In situations such as the instant one, the FDIC operates in two entirely separate and distinct capacities. As a receiver of the insolvent bank the FDIC becomes a representative of that bank and is required to marshal the assets of that bank for its shareholders and creditors. In its corporate capacity the FDIC functions separately as a federal insurer of bank deposits, each capacity designed to service a different purpose and each is governed by an express statute. Pursuant to 12 U.S.C. Section 1823(d) the FDIC as receiver of a closed state bank is given authority to offer that bank's assets to the FDIC as a corporation as insurer of that state bank: "Receivers or liquidators of insured banks closed on account of inability to meet the demands of their depositors shall be entitled to offer the assets of such banks for sale to the Corporation . . . upon receiving permission from the appropriate State authority . . .." Additionally, such purchase of assets may be effected pursuant to 12 U.S.C Section 1823(e), as was the case here. Such dual capacity has been approved in FDIC v. Godshall, 558 F.2d 220 (4th Cir. 1977); FDIC v. Glickman, 450 F.2d 416 (9th Cir. 1971); Freeling v. Sebring, 296 F.2d 244 (10th Cir. 1961). There apparently being no claim that the assignment to the FDIC in its corporate capacity was without consideration or a sham, it was a permissible and appropriate course of action under the circumstances. Moreover, the Civil District Court for the Parish of Orleans in the aforesaid entitled state proceedings, pursuant to an order dated December 5, 1976, authorized the FDIC as receiver of ICB to sell and transfer assets to the FDIC in its corporate capacity.1 Therefore, since the FDIC had the right to purchase an asset which amounted to a chose in action, it likewise has the right to sue upon it and reduce it to judgment, 12 U.S.C. § 1823(d); Federal Deposit Insurance Corp. v. Rectenwall, D.C., 97 F.Supp. 273; cf. F.S.L.I.C. v. Fielding, 309 F.Supp. 1146 (D.Nev.1969).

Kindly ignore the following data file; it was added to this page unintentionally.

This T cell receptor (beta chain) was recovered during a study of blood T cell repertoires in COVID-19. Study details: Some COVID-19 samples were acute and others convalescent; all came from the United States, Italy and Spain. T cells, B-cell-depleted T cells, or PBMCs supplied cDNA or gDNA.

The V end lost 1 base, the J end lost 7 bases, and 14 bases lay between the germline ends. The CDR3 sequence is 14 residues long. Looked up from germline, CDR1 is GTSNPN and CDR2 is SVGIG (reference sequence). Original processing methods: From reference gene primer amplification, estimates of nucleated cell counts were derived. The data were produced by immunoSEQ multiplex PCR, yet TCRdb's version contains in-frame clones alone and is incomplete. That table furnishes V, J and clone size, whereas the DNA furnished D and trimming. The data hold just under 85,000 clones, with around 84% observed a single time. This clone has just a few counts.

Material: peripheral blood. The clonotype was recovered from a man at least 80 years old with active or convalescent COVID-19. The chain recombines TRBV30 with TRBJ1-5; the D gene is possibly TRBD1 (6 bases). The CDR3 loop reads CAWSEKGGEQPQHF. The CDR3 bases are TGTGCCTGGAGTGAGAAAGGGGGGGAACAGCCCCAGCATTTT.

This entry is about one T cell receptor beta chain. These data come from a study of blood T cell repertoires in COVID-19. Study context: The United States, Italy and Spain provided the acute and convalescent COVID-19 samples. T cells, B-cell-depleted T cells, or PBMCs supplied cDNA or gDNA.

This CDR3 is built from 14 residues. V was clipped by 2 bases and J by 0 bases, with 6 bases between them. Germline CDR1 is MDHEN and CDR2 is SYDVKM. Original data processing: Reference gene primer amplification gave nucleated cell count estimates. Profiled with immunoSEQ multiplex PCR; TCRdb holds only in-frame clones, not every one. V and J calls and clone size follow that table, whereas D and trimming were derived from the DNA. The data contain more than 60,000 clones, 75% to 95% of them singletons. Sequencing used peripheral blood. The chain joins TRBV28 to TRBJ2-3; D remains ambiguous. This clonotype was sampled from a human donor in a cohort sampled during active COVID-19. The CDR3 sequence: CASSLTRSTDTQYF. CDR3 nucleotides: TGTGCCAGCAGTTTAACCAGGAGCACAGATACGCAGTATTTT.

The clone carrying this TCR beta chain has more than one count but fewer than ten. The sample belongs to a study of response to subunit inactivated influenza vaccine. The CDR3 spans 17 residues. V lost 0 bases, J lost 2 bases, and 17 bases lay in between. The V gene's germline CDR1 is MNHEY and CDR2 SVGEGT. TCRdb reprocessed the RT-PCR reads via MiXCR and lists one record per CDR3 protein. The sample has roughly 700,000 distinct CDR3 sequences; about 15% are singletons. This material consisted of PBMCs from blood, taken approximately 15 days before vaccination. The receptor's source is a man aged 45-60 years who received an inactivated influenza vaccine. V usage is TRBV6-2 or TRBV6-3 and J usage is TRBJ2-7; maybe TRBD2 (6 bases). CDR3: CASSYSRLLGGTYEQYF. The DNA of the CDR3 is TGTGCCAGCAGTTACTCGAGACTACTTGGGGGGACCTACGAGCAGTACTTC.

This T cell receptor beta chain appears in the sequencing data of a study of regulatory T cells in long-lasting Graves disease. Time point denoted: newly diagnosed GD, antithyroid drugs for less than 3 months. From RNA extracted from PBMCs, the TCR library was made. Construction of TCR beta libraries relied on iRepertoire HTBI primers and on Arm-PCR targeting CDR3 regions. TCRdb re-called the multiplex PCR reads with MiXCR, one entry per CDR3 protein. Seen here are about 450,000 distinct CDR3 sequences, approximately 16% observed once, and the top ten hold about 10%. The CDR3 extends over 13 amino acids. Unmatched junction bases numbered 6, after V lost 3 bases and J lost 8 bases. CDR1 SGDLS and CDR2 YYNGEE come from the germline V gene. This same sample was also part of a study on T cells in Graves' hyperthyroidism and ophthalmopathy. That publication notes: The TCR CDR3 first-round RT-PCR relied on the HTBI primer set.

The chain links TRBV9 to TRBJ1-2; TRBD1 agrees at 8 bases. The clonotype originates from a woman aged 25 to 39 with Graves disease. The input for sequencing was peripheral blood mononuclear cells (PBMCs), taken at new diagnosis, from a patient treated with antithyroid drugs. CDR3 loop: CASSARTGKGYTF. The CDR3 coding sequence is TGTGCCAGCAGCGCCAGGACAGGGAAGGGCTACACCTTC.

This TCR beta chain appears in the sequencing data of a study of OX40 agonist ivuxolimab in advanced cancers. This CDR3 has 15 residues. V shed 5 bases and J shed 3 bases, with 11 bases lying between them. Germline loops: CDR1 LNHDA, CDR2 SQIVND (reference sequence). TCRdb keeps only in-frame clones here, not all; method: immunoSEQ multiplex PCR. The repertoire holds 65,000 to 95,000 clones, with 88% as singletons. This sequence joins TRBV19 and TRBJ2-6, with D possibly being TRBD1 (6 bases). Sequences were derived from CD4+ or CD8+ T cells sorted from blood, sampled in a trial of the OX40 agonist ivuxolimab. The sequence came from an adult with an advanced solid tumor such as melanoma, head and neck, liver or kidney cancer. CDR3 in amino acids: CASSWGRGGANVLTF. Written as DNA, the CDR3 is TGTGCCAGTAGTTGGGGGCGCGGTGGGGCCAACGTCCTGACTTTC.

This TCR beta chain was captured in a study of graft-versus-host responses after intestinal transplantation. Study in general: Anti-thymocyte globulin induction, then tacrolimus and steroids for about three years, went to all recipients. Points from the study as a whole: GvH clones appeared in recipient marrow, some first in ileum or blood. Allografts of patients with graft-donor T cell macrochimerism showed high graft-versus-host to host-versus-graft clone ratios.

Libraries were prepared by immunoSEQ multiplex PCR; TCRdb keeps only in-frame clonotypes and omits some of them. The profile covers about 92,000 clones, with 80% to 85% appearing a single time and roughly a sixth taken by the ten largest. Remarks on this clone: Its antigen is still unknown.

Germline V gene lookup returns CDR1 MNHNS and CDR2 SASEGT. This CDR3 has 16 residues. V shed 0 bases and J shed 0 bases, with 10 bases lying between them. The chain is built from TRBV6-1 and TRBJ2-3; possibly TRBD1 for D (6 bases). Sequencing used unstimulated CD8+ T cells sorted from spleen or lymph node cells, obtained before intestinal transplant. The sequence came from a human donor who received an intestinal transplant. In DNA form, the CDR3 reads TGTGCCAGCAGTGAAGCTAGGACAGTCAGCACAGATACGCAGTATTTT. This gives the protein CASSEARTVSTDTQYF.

Although movers do not apparently contest the right of the FDIC as receiver to transfer the assets to the FDIC in its corporate capacity, they do not recognize the dual function of the FDIC. Moreover, they specifically invoke those portions of 12 U.S.C. § 1819 which provide that the District Courts of the United States shall not have original jurisdiction over suits brought by the FDIC when the following two criteria exist: (1) The FDIC is a party in its capacity as receiver of a state bank; and (2) the action involves only the rights or obligations of depositors, creditors, stockholders of such bank under state law. In support of their argument defendants rely in large part upon the recent decision of FDIC v. Ashley, 408 F.Supp. 591 (E.D.Mich.1976). This Court declines to follow Ashley for the reasons and authorities hereinafter cited. Movers are in effect saying that to permit the FDIC as a corporation to proceed with this suit is to give credence to form over substance, as in reality the receiver having obtained possession of all of the assets not sold to the Bank of New Orleans is for all intents and purposes proceeding as a liquidator. In support of this contention they direct the Court's attention to the fact that any funds which are received by the FDIC in its corporate capacity in excess of the amount for which the assignment was sold are to be returned to the receivership. However, this does not demonstrate that the FDIC is proceeding in its capacity as liquidator but rather indicates that it is not. If no excess funds are received then the FDIC as a corporation is merely protecting its assignment and its indebtedness. If on the other hand excess funds are received it will be returned to the state's receivership proceedings to be administered in accordance with state law. The state receivership is a viable and ongoing receivership which has not been terminated.2 Moreover Paragraph 1.4 of the sale to the corporation provides that in lieu of liquidating assets sold to it and paying over excess recoveries to the receiver, the corporation may reconvey unliquidated excess assets to the receiver. Thus, the mere fact that the corporation's activities may in some respects be similar to those of the receiver, does not serve as grounds to deny this Court jurisdiction of those statutorily mandated actions involving the FDIC as a corporation. This Court thus believes that despite Ashley it should follow the decisions and reasonings expressed in FDIC v. Godshall, supra; FDIC v. Louisiana National Bank, (M.D.La., C.A. No. 77-165); Harvey A. Braun, et al. v. Federal Deposit Insurance Company, et al., 430 F.Supp. 367 (N.D.Ohio, East.); FDIC v. First Bank of Oak Park, (N.D.Ill., East.Div., C.A. # 76 C-3925).3